Leonardo da Vinci is in Atlanta right now at the High Museum. We went there with our homeschool group on Friday. There were a few rules. Just a few. No food or drink for one. Our guide gathered us together and then had everyone place their water bottles and snacks and coolers and backpacks in a big tub for later pick up. Which was fine. Until I saw the lady eyeing my friend's toddler's sippy cup. You can't take a sippy cup away from a toddler in a museum. That's what keeps the toddler happy in your museum. But she took it away. The toddler was not happy for the rest of her visit at the museum.
No gum. And a trash can was passed around for gum deposits. I get that rule too. You don't want silly kids amusing themselves by sticking ABC gum to multi-million dollar works of art. Of course, if some rascally kid was really bent on defacing a Picasso, he might just stow away a fresh stick of gum in his pocket and chew it later. Anyway. I'm just sayin'. You can't address every potential problem with a rule.
There was no running permitted either. I get that one too. I just didn't appreciate the rude guard telling me and my grown-up friend not to run. We weren't running. Our kids were perhaps walking really fast, but we were definitely not running.
And then there were the photography rules. I had to sign a rule list in order to obtain a tag which gave me permission to take photographs. I ended up not taking any because the use of the flash was prohibited, and it wasn't all that bright in the museum. The rules did not apply outside the museum, however, so I was able to capture the giant horse with a few of our many children.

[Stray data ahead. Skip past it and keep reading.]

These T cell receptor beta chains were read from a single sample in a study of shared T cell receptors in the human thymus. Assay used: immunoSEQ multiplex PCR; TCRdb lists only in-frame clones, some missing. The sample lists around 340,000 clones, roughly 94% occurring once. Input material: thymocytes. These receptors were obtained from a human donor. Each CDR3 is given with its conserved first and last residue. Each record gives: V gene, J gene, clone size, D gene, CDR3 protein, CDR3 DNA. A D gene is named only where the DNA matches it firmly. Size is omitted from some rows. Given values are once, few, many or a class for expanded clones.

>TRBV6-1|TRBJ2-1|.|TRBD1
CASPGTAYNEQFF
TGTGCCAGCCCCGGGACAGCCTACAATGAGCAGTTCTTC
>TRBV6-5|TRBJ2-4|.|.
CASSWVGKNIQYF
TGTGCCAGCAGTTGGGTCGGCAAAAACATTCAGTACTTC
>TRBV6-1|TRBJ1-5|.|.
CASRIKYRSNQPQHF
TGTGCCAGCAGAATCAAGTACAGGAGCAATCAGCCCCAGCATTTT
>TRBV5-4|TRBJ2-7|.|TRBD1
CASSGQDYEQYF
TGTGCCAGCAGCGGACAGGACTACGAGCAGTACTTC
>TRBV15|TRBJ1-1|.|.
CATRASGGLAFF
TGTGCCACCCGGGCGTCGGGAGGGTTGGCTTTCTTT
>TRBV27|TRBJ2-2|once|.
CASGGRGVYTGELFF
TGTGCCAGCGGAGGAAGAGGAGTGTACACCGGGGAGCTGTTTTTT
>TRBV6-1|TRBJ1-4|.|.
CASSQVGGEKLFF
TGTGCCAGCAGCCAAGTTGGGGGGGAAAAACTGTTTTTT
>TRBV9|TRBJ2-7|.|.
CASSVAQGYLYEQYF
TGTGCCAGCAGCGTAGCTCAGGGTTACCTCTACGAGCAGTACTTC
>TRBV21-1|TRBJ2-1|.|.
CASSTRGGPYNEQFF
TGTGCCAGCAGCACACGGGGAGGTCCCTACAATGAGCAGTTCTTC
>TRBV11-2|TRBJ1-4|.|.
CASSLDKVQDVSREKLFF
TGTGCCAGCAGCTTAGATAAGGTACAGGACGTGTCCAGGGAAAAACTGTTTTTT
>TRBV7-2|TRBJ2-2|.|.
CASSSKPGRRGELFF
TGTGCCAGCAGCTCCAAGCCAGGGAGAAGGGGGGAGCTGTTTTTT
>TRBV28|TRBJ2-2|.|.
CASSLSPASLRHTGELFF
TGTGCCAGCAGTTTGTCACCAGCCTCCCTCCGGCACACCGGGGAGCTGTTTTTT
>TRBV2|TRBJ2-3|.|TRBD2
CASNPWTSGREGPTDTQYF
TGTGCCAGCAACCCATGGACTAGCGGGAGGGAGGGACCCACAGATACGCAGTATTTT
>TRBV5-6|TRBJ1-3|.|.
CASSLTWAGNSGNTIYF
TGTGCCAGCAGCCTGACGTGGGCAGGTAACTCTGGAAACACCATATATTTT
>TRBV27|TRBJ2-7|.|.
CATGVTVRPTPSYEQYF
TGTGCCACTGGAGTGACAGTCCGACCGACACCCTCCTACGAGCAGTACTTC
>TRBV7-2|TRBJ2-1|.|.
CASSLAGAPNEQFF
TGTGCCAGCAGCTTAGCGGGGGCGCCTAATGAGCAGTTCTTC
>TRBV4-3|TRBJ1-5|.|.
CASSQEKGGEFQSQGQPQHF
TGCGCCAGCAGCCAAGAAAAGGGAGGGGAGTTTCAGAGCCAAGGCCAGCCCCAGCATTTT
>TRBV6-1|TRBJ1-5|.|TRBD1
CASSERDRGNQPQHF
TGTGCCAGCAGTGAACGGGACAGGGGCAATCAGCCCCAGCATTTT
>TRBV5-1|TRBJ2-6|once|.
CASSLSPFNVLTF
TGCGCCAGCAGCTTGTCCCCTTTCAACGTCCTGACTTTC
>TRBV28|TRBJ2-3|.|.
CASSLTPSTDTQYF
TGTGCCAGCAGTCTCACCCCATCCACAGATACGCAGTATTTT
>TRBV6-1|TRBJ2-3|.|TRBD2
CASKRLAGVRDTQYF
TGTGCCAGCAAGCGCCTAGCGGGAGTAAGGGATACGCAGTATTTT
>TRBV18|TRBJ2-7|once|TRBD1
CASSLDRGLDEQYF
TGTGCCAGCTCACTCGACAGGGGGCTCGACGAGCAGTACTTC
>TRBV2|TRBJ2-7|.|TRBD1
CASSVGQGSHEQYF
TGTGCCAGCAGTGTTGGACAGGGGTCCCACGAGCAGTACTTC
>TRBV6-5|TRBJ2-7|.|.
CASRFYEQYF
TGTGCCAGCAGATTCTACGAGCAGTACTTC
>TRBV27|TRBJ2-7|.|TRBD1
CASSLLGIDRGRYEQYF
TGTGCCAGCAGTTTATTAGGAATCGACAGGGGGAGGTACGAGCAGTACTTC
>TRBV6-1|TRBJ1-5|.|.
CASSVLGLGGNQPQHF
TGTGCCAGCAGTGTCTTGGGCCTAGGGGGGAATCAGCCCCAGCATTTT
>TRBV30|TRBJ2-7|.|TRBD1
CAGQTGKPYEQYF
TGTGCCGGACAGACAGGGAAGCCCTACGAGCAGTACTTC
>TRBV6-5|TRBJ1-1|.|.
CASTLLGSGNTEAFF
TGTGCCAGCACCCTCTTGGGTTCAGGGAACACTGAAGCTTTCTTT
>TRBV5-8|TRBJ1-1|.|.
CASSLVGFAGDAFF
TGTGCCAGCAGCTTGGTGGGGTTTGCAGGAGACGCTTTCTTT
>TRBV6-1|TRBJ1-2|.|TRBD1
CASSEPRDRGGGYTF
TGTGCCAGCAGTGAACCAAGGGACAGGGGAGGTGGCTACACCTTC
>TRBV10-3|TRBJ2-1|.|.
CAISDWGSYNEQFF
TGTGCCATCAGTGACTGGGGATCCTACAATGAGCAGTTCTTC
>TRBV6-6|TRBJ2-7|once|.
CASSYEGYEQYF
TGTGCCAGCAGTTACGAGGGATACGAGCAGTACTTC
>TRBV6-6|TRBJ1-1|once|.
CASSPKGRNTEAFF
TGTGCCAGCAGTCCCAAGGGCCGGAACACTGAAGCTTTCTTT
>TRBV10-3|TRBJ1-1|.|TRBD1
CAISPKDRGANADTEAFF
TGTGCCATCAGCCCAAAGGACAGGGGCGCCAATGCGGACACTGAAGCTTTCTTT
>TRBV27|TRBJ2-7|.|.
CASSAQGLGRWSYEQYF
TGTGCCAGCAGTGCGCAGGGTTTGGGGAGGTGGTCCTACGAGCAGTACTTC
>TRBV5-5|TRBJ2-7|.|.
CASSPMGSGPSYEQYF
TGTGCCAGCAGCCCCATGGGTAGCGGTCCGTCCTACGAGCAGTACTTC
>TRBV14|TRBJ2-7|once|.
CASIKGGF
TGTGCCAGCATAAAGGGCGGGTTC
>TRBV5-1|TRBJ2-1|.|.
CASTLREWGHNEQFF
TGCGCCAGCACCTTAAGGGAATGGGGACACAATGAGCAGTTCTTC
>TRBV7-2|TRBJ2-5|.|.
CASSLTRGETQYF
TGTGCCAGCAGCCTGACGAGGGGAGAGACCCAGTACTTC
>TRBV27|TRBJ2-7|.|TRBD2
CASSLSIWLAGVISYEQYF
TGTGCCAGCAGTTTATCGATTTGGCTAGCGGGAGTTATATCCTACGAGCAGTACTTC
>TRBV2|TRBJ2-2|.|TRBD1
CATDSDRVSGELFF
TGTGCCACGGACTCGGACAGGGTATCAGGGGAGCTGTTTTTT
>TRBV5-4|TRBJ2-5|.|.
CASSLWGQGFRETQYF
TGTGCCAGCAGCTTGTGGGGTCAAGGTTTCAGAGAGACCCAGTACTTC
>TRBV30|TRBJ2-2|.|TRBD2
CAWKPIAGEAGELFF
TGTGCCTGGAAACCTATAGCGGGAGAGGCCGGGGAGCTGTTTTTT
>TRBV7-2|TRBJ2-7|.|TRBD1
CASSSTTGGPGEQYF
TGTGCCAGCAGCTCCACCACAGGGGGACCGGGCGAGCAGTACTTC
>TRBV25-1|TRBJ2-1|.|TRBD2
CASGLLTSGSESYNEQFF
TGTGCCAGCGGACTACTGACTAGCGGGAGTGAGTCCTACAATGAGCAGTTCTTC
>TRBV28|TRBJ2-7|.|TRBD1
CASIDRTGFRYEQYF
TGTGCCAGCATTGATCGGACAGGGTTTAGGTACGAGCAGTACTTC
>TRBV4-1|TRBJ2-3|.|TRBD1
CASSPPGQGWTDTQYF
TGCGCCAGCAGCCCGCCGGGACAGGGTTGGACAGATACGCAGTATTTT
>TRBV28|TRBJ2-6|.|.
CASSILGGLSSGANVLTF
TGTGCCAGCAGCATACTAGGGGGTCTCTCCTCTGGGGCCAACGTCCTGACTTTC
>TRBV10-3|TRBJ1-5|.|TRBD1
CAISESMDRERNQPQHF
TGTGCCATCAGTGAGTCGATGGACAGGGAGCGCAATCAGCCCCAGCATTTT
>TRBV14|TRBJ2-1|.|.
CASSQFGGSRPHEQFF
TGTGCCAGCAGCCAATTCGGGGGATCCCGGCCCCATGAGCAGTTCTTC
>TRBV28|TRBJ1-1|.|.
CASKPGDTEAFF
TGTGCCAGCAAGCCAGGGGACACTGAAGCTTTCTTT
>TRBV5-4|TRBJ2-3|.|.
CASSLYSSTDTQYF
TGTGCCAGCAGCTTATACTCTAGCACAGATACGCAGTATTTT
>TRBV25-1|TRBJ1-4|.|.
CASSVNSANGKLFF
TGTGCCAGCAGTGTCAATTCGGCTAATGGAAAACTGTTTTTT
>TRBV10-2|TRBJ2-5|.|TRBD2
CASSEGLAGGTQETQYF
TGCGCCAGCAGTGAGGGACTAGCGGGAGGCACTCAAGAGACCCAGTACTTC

Rules aside, the museum experience was more fascinating to some than others. All of the kids enjoyed the dramatic play we were treated to in the theater at the beginning of our tour. The da Vinci exhibit itself, however, held my boys' attention for a nanosecond. I couldn't blame them. Years ago, I was very unimpressed by the Mona Lisa; I don't think it met my expectations. Audrey was enthralled for a few moments over the headset she got to wear which narrated information about each item in the exhibit. Alex, though, of course soaked up all of the information. I know she paid a lot more attention than I did. But then, I'm usually just there for the socialization.
Yes, this was another opportunity for me to get socialized...Nazi pools, nazi museums...restrictive as they may be, I always have a great time because I get to hang with the other moms. I suppose it would be a cheaper socialization opportunity if I just invited all my friends to my house to hang out. But then there would be the mess. Of course, I could always impose my own Nazi list of rules...